Devin’s stage presence is high energy with rockabilly chorus lines and even features bluesy rhythm guitar.  During guitar solos, Devin would frantically walk about the stage before falling to his knees and lying down as he shredded to the end of a solo.  The gritty voiced singer easily captured the audience with his theatrical hand and facial gestures.  It’s refreshing to see that artists like Devin continue to keep the spirit of good old rock and roll alive as do fellow new-old school contemporaries like Fitz and the Tantrums, which Devin opened for last year.  Devin is showing no signs of slowing down as his album Romancing has garnered attention from Rolling Stone magazine, NME, and even featured in a fashion spread in the digital magazine Topman Generation.  Devin is definitely an artist fans of true grit rock and roll should keep on their radars.

Photo by Nicole Morales

Ki: Theory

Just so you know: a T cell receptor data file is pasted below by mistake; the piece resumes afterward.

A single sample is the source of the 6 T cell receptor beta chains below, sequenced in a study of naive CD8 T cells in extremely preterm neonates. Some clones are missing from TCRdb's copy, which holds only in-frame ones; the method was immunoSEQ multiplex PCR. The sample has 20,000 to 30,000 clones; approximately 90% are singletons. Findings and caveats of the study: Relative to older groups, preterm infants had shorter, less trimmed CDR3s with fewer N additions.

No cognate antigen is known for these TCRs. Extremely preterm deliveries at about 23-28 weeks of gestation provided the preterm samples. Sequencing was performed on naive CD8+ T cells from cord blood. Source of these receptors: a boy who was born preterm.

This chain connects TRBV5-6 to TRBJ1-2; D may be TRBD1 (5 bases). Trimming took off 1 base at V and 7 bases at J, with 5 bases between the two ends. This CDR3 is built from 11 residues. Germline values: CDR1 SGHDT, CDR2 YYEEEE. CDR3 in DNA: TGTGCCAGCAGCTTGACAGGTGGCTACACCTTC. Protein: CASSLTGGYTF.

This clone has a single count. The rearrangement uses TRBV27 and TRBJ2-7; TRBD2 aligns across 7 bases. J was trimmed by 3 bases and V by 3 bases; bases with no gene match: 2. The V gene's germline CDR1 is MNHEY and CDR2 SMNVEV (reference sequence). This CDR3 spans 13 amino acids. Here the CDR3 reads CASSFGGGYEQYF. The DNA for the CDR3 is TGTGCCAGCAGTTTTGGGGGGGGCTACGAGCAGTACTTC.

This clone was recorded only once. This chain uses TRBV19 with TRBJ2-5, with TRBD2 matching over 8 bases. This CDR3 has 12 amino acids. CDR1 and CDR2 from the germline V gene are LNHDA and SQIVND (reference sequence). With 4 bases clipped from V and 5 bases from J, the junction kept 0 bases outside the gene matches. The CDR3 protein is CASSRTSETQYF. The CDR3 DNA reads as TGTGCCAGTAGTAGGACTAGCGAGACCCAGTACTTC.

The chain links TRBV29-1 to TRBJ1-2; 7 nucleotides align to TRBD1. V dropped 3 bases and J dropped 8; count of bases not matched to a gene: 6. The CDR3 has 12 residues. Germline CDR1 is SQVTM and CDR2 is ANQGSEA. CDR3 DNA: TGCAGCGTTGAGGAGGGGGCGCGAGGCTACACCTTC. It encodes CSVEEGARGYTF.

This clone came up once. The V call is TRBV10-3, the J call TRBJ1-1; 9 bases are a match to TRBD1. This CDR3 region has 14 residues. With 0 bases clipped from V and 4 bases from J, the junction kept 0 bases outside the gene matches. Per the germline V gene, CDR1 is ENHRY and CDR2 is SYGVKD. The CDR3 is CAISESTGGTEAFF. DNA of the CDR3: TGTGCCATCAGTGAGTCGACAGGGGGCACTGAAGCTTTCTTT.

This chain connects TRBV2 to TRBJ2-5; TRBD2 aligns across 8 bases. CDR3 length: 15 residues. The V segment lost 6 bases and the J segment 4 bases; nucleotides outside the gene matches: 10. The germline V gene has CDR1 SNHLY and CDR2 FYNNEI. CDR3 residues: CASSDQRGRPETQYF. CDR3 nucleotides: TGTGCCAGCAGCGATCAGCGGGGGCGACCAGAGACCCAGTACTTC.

Richmond, VA’s own Ki: Theory performed at the Knitting Factory in Brooklyn on Oct. 19 as part of the venue’s CMJ festival showcase. Lead by Joel Burleson, Ki: Theory features the accompaniment of a drummer during his live performances. Burleson’s sound, his genre being of the indie/electronic family, is reminiscent of Radiohead. As a multi-instrumentalist, Burleson switched from keyboard synthesizers to guitar throughout his dynamic performance. Burleson is a high-energy artist, constantly moving around the stage, entertaining the audience as he performs. He automatically captured the audience’s interest when he opened the show with his remix of Daft Punk’s “The Son of Flynn”, which is featured on the official remix album Tron Legacy: Reconfigured. Burleson, who has done extensive touring throughout the U.S., Canada, Korea, and Japan is widely known for his remixes. Aside from the Daft Punk remix, Burleson’s collection includes songs by Ladytron, Queens of the Stone Age, UNKLE, and Kings of Leon.